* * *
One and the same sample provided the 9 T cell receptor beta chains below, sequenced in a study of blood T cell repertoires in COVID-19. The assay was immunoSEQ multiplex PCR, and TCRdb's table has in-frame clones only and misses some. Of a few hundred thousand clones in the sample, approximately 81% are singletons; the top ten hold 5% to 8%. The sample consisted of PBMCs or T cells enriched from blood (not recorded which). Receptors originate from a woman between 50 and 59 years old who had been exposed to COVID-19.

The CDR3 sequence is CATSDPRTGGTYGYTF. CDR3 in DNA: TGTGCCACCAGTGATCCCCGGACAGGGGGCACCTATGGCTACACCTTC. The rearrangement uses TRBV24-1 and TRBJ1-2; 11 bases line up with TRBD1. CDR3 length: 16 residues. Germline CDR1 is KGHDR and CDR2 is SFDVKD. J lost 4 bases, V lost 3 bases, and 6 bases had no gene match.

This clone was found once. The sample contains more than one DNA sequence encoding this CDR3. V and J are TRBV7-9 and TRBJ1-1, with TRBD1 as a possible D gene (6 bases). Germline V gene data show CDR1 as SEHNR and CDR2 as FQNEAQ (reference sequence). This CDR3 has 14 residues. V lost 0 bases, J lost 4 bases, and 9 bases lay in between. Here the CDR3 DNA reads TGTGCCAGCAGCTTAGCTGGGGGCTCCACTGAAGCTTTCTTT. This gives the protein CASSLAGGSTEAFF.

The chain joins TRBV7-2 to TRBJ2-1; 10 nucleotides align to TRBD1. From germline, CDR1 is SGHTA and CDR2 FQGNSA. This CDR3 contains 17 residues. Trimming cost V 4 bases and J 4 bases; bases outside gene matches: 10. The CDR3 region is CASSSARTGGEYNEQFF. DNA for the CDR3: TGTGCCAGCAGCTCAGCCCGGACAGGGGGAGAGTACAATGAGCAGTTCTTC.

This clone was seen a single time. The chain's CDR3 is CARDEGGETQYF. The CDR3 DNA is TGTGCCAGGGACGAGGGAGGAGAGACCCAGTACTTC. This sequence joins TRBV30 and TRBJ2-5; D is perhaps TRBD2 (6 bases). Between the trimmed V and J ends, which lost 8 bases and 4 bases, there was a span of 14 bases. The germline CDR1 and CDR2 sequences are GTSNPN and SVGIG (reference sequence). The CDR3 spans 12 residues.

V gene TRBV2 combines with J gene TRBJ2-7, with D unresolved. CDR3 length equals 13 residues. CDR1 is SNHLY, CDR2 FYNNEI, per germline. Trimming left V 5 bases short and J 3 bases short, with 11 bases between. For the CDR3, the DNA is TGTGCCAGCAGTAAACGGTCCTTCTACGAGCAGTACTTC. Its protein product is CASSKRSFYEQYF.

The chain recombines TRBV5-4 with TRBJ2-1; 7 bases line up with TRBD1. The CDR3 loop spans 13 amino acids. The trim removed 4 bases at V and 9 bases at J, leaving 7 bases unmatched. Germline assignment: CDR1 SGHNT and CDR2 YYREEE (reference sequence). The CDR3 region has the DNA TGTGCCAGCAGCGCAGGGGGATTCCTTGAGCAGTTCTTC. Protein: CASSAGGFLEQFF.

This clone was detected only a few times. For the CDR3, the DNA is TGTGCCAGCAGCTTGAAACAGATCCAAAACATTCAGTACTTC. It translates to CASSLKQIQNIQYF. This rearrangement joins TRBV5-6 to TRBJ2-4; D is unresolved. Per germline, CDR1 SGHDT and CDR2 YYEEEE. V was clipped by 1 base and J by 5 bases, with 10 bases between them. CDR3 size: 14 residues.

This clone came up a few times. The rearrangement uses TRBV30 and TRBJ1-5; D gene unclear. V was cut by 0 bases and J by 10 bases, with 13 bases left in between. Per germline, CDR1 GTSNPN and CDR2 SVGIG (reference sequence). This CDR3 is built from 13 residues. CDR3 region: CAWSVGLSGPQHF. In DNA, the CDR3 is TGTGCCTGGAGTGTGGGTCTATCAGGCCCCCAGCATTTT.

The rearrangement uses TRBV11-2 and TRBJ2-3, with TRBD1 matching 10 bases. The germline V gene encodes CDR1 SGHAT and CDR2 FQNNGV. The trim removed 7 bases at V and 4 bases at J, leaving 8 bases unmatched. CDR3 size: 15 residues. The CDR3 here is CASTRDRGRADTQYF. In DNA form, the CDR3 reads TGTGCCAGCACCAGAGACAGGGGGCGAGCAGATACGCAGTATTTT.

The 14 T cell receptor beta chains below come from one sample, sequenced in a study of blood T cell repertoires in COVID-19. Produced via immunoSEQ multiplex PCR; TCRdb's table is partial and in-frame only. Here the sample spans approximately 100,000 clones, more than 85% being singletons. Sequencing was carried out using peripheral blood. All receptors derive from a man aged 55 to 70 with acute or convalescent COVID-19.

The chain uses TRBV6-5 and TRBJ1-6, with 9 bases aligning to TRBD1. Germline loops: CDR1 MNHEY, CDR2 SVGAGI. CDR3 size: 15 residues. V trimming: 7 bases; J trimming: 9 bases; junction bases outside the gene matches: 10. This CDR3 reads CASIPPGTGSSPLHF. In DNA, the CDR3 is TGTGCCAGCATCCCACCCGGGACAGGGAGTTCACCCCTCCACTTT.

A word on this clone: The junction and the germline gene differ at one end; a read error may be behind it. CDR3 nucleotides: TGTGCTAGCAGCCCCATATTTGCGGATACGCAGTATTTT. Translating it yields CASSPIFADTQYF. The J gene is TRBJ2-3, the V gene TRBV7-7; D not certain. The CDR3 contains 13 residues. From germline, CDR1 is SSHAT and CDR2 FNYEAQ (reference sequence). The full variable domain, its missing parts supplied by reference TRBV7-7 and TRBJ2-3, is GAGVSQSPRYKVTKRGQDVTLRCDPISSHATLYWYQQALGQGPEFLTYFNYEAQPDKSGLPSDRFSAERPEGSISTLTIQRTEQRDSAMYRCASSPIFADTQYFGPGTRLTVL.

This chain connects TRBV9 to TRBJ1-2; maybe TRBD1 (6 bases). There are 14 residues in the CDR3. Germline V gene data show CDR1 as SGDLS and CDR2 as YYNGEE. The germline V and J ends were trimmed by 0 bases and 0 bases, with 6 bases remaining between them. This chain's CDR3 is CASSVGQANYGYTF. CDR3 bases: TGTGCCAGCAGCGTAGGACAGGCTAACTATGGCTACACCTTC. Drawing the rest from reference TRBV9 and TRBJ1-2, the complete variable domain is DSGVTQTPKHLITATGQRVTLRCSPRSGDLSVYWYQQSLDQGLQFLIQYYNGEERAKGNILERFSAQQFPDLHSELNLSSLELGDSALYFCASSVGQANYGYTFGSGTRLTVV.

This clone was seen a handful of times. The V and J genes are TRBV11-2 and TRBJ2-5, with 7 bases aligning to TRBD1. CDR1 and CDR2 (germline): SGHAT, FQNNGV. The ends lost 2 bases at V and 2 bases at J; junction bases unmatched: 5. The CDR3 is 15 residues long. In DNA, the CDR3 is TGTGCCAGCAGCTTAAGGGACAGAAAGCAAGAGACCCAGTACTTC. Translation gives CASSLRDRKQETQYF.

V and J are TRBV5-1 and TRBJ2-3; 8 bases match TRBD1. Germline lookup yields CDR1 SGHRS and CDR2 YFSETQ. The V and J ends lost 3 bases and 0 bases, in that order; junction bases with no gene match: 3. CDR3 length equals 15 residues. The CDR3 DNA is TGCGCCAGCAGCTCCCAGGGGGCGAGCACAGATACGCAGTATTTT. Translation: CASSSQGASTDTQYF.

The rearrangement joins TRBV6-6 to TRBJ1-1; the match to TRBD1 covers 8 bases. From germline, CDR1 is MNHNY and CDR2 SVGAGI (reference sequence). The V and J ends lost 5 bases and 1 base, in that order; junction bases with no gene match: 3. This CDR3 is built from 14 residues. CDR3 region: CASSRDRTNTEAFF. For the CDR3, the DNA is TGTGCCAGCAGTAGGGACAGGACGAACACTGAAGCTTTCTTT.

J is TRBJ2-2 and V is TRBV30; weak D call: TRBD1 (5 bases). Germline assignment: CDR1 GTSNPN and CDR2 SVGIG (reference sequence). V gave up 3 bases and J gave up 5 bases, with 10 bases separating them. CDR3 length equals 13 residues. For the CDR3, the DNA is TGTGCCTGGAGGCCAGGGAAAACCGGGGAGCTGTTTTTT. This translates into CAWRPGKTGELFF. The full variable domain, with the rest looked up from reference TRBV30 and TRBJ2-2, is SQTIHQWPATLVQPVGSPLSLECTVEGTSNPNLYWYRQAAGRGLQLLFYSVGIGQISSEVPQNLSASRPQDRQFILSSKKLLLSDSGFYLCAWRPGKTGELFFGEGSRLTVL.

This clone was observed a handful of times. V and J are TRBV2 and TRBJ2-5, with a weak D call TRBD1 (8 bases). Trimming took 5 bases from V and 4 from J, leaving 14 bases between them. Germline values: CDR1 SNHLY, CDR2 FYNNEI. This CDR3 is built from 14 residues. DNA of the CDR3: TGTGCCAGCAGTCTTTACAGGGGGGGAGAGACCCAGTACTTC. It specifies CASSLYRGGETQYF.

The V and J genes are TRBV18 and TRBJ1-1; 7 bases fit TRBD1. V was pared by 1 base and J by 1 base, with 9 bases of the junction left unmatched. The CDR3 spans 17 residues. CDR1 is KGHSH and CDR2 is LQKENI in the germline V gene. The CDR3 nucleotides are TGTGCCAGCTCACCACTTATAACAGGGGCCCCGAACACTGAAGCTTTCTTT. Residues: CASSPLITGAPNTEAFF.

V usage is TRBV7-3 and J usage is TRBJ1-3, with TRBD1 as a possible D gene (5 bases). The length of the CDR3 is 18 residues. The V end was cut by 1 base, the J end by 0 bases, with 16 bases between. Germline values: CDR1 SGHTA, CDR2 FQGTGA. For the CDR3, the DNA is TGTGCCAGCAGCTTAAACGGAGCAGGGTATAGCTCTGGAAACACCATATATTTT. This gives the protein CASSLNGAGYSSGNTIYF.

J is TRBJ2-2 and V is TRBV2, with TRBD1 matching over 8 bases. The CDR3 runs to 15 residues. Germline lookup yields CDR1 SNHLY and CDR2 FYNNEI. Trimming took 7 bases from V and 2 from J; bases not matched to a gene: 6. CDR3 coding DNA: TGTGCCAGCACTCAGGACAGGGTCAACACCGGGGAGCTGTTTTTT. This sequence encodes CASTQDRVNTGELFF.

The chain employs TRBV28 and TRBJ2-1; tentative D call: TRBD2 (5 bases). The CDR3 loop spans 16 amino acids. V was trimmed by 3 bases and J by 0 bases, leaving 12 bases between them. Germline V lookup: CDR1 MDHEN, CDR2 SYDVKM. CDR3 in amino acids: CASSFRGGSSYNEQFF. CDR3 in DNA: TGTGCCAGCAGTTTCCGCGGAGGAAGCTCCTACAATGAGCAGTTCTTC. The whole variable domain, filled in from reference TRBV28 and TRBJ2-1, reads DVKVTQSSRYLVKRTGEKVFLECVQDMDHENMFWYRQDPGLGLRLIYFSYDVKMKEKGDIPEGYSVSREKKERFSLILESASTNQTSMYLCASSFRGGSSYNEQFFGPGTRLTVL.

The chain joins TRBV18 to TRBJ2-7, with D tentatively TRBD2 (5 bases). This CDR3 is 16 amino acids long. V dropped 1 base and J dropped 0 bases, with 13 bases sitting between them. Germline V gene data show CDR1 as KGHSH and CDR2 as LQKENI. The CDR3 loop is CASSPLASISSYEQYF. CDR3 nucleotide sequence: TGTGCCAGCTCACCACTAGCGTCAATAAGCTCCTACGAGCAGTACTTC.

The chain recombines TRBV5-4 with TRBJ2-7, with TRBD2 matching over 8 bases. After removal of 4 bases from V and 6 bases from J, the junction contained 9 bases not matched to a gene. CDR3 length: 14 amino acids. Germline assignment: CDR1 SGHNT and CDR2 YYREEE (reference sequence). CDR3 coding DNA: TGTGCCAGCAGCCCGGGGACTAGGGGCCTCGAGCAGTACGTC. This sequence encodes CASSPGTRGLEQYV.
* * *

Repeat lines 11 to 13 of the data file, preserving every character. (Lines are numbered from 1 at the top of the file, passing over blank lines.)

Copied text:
The 14 T cell receptor beta chains below come from one sample, sequenced in a study of blood T cell repertoires in COVID-19. Produced via immunoSEQ multiplex PCR; TCRdb's table is partial and in-frame only. Here the sample spans approximately 100,000 clones, more than 85% being singletons. Sequencing was carried out using peripheral blood. All receptors derive from a man aged 55 to 70 with acute or convalescent COVID-19.

The chain uses TRBV6-5 and TRBJ1-6, with 9 bases aligning to TRBD1. Germline loops: CDR1 MNHEY, CDR2 SVGAGI. CDR3 size: 15 residues. V trimming: 7 bases; J trimming: 9 bases; junction bases outside the gene matches: 10. This CDR3 reads CASIPPGTGSSPLHF. In DNA, the CDR3 is TGTGCCAGCATCCCACCCGGGACAGGGAGTTCACCCCTCCACTTT.

A word on this clone: The junction and the germline gene differ at one end; a read error may be behind it. CDR3 nucleotides: TGTGCTAGCAGCCCCATATTTGCGGATACGCAGTATTTT. Translating it yields CASSPIFADTQYF. The J gene is TRBJ2-3, the V gene TRBV7-7; D not certain. The CDR3 contains 13 residues. From germline, CDR1 is SSHAT and CDR2 FNYEAQ (reference sequence). The full variable domain, its missing parts supplied by reference TRBV7-7 and TRBJ2-3, is GAGVSQSPRYKVTKRGQDVTLRCDPISSHATLYWYQQALGQGPEFLTYFNYEAQPDKSGLPSDRFSAERPEGSISTLTIQRTEQRDSAMYRCASSPIFADTQYFGPGTRLTVL.